The Bissons’ shop raised great excitement. It was not simply the extraordinary luxury and good taste of the establishment, nor the novelty and perfection of its products, that halted the passerby; there was a no less lively interest in contemplating through the plate-glass windows the illustrious visitors who followed one another on the velvet covers of the great circular divan, passing the proofs of the day from hand to hand. It was really like a meeting place of the Paris intellectual elite: Gautier, Cormenin Louis, Saint-Victor, Janin, Gozlan, Méry, Préault, Delacroix, Chassériau, Nanteuil, Baudelaire, Penguilly, the Leleux brothers – everyone! I twice saw there another amateur who was equally essential in his way, M. Rothschild – Baron James, as people called him – who was very affable but by this time could no longer manage to appear young. And these leading figures of Paris society, when they left the Bissons’, finished their tour by going on to the portraitist Le Gray.9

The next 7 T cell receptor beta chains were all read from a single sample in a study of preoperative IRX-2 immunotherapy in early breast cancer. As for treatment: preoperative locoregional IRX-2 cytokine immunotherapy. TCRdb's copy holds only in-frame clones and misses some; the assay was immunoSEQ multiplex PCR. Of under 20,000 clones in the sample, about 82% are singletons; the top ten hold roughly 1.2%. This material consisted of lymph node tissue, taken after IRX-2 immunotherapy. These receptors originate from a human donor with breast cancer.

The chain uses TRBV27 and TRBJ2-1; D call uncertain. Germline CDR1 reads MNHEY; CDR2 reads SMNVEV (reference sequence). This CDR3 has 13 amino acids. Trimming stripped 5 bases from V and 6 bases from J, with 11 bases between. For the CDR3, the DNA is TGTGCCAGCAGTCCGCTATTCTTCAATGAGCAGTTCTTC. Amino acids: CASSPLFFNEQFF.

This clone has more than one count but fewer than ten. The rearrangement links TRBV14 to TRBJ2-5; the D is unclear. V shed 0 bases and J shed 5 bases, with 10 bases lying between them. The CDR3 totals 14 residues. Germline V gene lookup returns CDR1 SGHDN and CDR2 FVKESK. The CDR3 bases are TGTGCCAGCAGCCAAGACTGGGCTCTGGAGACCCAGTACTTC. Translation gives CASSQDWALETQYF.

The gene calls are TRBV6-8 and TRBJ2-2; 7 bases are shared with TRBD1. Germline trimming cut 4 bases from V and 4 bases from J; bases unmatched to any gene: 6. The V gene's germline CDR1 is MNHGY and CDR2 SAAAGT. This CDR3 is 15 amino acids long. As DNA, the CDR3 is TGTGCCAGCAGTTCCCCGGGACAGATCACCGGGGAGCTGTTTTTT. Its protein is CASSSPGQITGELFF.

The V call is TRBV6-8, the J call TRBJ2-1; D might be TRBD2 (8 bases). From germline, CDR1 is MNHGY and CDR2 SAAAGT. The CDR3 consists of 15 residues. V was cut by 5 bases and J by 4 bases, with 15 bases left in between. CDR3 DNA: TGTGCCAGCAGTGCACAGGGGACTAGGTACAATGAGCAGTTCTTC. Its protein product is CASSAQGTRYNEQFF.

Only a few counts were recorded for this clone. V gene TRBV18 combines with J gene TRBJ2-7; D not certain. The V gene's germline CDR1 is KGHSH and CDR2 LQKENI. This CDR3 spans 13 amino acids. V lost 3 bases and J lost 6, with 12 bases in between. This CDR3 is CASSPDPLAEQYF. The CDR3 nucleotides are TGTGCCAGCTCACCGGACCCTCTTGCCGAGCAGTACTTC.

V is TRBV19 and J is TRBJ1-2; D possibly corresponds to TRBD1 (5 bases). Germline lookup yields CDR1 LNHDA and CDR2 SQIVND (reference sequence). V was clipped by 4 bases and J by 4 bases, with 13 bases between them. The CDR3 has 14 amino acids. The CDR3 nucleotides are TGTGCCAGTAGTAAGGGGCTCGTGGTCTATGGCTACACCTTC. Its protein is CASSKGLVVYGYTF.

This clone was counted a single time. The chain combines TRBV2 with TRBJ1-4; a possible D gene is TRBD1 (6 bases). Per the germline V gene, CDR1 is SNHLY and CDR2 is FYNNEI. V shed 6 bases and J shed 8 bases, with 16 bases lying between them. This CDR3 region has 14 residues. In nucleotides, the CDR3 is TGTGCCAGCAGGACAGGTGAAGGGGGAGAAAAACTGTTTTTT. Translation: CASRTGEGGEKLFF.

Although place was slowly made for the new invention among other artistic practices – from 1859, photography was exhibited in the same building as the Salon – the major work of Paris photographers in the nineteenth century was the result of a technical and documentary commission. In 1865, the municipal administration decided to have photographed the old roads that were going to be demolished, and entrusted this work to Charles Marville. With a reputation as an illustrator (he had been involved with Huet and Meissonier in a famous romantic edition of Paul et Virginie), his beginnings in photography dated from the 1850s, in particular with studies of clouds at sunset in the sky above Paris – and it was certainly by choice that this cultivated man sought to rival the colours of Constable and Delacroix on this subject, with his nuances of grey. The task presented to him was unprecedented: to describe what was going to be destroyed, with the aim of demonstrating that what was about to disappear was not worth the trouble of being preserved. But Marville showed the silent charm of what others liked to see as disturbing and unhealthy. Without any quest for the picturesque, without the least resort to an aesthetic of poverty, he simply used the resources of photography in a way that much later would be described as ‘objective’ (Marville was to the streets of Old Paris what Sander would be to the people of Cologne in the 1930s). He placed his camera very low, almost at street level, so that the paving stones occupy a large surface, with a perspective effect that evokes the theoretical drawings of Renaissance Italy.10 Often glistening with rain, the street reflects the light of early morning or evening, when beautiful shadows accentuate the reliefs and contrasts. And although there are no human beings in his pictures, he uses the writing that was omnipresent in Paris at this time – signs and advertisements painted on walls – to give an impression of the comic or melancholy. In Rue de la Monnaie, where the only sign of human presence is a cart with a cover like a Magritte head, there is a ‘Librería española’ with a sign of the siege of Sebastopol; on Rue de la Tonnellerie, above the old pillars of Les Halles, an advertisement advises the treatment of ‘glazings on the breasts (and elsewhere)’ with ‘Cosmétique Liébert’ (remember Birotteau!), while the other wall of the same corner building has a ‘keeper of horse- and hand-carts’. There are the ‘Russian baths’ on the Place Saint-André-des-Arts, the ‘Dunkirk oysters warehouse’ on Rue Mondétour, the ‘Demolition material for sale’ on the Passage des Deux-Soeurs, and ‘Henriat, tiler and stove-setter’ on the Cour du Dragon – all activities that Marville catalogued on the eve of their disappearance without any detectable sentimentality, the effect being all the more striking.